Facts of the case:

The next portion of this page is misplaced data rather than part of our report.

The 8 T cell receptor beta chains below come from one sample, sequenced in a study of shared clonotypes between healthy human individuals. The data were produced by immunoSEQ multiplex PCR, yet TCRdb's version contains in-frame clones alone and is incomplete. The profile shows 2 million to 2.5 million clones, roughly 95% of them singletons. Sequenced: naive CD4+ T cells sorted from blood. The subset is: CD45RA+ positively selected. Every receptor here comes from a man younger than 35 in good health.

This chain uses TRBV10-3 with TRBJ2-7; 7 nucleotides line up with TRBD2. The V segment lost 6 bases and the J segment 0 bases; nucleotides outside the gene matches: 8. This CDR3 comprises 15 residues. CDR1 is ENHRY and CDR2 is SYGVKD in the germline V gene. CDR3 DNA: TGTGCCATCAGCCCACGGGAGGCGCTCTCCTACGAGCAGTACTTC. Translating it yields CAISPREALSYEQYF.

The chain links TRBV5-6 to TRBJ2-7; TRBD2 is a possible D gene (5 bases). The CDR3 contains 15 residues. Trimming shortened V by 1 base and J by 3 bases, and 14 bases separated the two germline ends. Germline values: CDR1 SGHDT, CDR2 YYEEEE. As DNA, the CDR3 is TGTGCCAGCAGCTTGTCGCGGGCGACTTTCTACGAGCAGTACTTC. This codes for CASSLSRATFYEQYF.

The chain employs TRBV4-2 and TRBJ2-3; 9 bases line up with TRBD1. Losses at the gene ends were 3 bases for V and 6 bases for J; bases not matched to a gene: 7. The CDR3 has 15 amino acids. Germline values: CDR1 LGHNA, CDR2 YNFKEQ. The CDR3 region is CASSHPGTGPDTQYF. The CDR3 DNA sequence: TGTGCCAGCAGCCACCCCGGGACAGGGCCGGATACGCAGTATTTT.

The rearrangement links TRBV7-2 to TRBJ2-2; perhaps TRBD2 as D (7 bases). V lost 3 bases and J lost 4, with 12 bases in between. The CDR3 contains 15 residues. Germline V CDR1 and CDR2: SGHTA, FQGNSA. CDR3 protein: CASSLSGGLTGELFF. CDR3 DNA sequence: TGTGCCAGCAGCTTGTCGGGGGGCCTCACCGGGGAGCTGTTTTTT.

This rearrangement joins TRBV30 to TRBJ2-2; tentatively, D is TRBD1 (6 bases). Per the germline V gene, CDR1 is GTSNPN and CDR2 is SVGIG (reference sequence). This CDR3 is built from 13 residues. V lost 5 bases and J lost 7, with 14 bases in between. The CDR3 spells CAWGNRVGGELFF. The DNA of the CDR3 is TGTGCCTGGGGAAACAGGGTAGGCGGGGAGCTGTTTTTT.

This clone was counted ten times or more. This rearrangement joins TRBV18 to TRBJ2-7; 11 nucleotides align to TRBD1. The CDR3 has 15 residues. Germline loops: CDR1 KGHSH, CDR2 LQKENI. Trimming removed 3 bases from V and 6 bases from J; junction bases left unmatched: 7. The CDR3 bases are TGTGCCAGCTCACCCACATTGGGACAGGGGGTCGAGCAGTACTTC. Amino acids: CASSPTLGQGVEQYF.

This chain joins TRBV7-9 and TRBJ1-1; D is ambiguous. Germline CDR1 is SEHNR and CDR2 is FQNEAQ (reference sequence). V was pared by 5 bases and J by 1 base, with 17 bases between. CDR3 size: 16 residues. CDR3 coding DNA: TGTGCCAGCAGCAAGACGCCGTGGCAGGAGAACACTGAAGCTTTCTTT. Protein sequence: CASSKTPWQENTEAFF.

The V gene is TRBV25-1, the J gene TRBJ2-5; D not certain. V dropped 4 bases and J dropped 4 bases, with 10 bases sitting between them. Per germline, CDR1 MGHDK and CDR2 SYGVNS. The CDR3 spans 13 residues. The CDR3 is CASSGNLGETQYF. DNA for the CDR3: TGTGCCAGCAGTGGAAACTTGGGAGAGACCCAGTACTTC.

Based on a national arrest warrant issued by a Romanian court on suspicion of document fraud and other fraud-related offences in three cases, a European arrest warrant was issued against the complainant. Until 24 September 2017, the complainant served a prison sentence in Hamburg for criminal offences committed in Germany. Since then, he is being kept in extradition detention (Auslieferungshaft). With the challenged orders of 3 January 2017 and 19 January 2017, the Higher Regional Court declared permissible the complainant’s extradition to Romania. In its reasoning, the court submitted, in particular, that the Member States were obliged under the ECJ’s case-law to execute a European arrest warrant, and that exceptions to this rule were limited to extraordinary circumstances. In applying the twofold test established by the ECJ, the Higher Regional Court held that while there were indeed strong indications of systemic deficiencies of detention conditions in the Romanian prison system, the second element of the test was not met as the complainant did not face a “real risk” of inhuman or degrading treatment. According to the Higher Regional Court, the Romanian authorities had provided an assurance that the complainant would be guaranteed at least 3 m2 of personal space (including furniture) in case the sentence was served full time in closed detention, and 2 m2 in case the sentence was served in semi-open or open detention. With regard to the functioning of the criminal justice system within the European Union, the Higher Regional Court cautioned that the crimes committed in Romania would go unpunished if the Federal Republic of Germany were to refuse extradition; moreover, this could lead to the creation of a “safe haven” in Germany. Regardless of the judgments handed down by the European Court of Human Rights (ECtHR) against Romania for violations of Art. 3 of the European Convention on Human Rights (ECHR), the Higher Regional Court chose to conduct an “overall assessment” of the detention conditions prevailing in Romania and considered the personal space available inside the prison cell as a significant indicative factor. Based thereon, the Higher Regional Court reached the following conclusions: since 2014, detention conditions in Romania improved significantly, even though prison overcrowding remains at alarmingly high levels and the minimum of personal space assured by Romanian authorities – at least the individual space granted under a semi-open or open detention regime – still falls short of the standards established by the ECtHR in relation to living space available to prisoners. According to the Higher Regional Court, it should, however, also be considered that the insufficient space available within the prison cell were considerably mitigated by the rather generous allocation of out-of-cell time. The Higher Regional Court added that Romanian prison facilities had by now established the necessary infrastructure to allow prisoners free movement; that opportunities for prison leave, admission of visitors, washing of private laundry and purchase of personal items have been strengthened; and, moreover, that better facilities are provided for heating, as well as for sanitation and hygiene.